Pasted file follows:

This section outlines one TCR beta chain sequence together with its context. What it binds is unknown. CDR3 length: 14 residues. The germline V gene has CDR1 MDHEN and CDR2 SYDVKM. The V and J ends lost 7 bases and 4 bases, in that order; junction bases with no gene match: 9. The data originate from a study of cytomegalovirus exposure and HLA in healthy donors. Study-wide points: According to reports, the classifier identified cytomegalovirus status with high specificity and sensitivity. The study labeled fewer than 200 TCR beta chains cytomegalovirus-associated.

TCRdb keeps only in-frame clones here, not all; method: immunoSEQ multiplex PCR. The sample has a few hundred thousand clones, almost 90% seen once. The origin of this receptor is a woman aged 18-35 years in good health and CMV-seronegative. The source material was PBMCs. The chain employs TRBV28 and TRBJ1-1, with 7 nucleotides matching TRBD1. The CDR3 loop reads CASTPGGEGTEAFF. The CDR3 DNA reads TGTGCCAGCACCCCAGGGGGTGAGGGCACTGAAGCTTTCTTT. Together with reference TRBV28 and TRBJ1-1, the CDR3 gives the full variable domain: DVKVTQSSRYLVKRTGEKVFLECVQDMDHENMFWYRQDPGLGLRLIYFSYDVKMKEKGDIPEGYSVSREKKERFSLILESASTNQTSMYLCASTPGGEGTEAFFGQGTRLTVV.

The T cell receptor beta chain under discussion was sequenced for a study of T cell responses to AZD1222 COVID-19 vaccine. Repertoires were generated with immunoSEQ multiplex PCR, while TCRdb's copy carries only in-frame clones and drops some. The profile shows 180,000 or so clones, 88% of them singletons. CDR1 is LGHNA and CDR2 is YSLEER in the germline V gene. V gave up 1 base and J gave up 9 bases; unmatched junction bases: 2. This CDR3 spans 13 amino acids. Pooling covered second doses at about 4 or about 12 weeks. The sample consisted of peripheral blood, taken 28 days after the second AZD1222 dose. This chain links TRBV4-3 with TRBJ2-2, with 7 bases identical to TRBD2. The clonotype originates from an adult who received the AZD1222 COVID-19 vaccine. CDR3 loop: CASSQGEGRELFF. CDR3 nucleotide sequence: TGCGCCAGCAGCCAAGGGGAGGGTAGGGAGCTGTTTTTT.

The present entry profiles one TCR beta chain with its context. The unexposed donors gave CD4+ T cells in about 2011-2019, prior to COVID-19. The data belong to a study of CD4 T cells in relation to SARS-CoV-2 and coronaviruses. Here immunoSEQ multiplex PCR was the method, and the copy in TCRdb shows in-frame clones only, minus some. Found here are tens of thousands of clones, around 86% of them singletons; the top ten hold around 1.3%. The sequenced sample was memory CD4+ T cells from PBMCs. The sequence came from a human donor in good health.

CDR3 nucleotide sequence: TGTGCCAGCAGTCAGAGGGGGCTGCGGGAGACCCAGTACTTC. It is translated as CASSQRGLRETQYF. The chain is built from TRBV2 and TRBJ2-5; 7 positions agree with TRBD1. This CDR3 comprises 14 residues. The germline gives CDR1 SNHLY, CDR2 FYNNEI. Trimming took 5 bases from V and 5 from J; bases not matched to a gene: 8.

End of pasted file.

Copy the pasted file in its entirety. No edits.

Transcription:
This section outlines one TCR beta chain sequence together with its context. What it binds is unknown. CDR3 length: 14 residues. The germline V gene has CDR1 MDHEN and CDR2 SYDVKM. The V and J ends lost 7 bases and 4 bases, in that order; junction bases with no gene match: 9. The data originate from a study of cytomegalovirus exposure and HLA in healthy donors. Study-wide points: According to reports, the classifier identified cytomegalovirus status with high specificity and sensitivity. The study labeled fewer than 200 TCR beta chains cytomegalovirus-associated.

TCRdb keeps only in-frame clones here, not all; method: immunoSEQ multiplex PCR. The sample has a few hundred thousand clones, almost 90% seen once. The origin of this receptor is a woman aged 18-35 years in good health and CMV-seronegative. The source material was PBMCs. The chain employs TRBV28 and TRBJ1-1, with 7 nucleotides matching TRBD1. The CDR3 loop reads CASTPGGEGTEAFF. The CDR3 DNA reads TGTGCCAGCACCCCAGGGGGTGAGGGCACTGAAGCTTTCTTT. Together with reference TRBV28 and TRBJ1-1, the CDR3 gives the full variable domain: DVKVTQSSRYLVKRTGEKVFLECVQDMDHENMFWYRQDPGLGLRLIYFSYDVKMKEKGDIPEGYSVSREKKERFSLILESASTNQTSMYLCASTPGGEGTEAFFGQGTRLTVV.

The T cell receptor beta chain under discussion was sequenced for a study of T cell responses to AZD1222 COVID-19 vaccine. Repertoires were generated with immunoSEQ multiplex PCR, while TCRdb's copy carries only in-frame clones and drops some. The profile shows 180,000 or so clones, 88% of them singletons. CDR1 is LGHNA and CDR2 is YSLEER in the germline V gene. V gave up 1 base and J gave up 9 bases; unmatched junction bases: 2. This CDR3 spans 13 amino acids. Pooling covered second doses at about 4 or about 12 weeks. The sample consisted of peripheral blood, taken 28 days after the second AZD1222 dose. This chain links TRBV4-3 with TRBJ2-2, with 7 bases identical to TRBD2. The clonotype originates from an adult who received the AZD1222 COVID-19 vaccine. CDR3 loop: CASSQGEGRELFF. CDR3 nucleotide sequence: TGCGCCAGCAGCCAAGGGGAGGGTAGGGAGCTGTTTTTT.

The present entry profiles one TCR beta chain with its context. The unexposed donors gave CD4+ T cells in about 2011-2019, prior to COVID-19. The data belong to a study of CD4 T cells in relation to SARS-CoV-2 and coronaviruses. Here immunoSEQ multiplex PCR was the method, and the copy in TCRdb shows in-frame clones only, minus some. Found here are tens of thousands of clones, around 86% of them singletons; the top ten hold around 1.3%. The sequenced sample was memory CD4+ T cells from PBMCs. The sequence came from a human donor in good health.

CDR3 nucleotide sequence: TGTGCCAGCAGTCAGAGGGGGCTGCGGGAGACCCAGTACTTC. It is translated as CASSQRGLRETQYF. The chain is built from TRBV2 and TRBJ2-5; 7 positions agree with TRBD1. This CDR3 comprises 14 residues. The germline gives CDR1 SNHLY, CDR2 FYNNEI. Trimming took 5 bases from V and 5 from J; bases not matched to a gene: 8.